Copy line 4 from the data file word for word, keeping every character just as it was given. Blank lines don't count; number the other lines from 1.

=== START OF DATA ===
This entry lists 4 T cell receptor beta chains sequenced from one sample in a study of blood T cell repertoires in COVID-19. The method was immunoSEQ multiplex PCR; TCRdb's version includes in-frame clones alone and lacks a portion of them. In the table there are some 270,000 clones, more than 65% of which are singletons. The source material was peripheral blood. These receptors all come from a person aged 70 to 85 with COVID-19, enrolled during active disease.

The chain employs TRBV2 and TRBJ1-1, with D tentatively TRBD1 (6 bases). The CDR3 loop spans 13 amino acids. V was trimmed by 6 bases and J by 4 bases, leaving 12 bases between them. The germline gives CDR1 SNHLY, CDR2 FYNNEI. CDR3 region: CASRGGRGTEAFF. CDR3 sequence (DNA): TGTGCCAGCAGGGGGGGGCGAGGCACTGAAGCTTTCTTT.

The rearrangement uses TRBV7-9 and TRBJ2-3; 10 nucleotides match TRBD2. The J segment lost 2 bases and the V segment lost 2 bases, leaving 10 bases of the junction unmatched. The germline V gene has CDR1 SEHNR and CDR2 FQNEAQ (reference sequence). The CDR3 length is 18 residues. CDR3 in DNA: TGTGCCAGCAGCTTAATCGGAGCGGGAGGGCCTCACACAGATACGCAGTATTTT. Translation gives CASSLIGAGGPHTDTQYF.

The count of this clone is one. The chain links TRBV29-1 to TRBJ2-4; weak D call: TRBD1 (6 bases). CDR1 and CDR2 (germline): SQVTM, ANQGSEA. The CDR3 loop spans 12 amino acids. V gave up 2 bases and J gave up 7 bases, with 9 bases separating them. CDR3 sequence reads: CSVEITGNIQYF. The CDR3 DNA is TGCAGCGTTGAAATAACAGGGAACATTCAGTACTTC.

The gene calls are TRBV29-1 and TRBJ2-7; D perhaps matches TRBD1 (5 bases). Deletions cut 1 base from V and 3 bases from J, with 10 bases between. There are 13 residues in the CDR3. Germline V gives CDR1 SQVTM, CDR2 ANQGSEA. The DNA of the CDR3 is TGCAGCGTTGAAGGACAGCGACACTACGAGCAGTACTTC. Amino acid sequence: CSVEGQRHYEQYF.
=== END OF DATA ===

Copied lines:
The count of this clone is one. The chain links TRBV29-1 to TRBJ2-4; weak D call: TRBD1 (6 bases). CDR1 and CDR2 (germline): SQVTM, ANQGSEA. The CDR3 loop spans 12 amino acids. V gave up 2 bases and J gave up 7 bases, with 9 bases separating them. CDR3 sequence reads: CSVEITGNIQYF. The CDR3 DNA is TGCAGCGTTGAAATAACAGGGAACATTCAGTACTTC.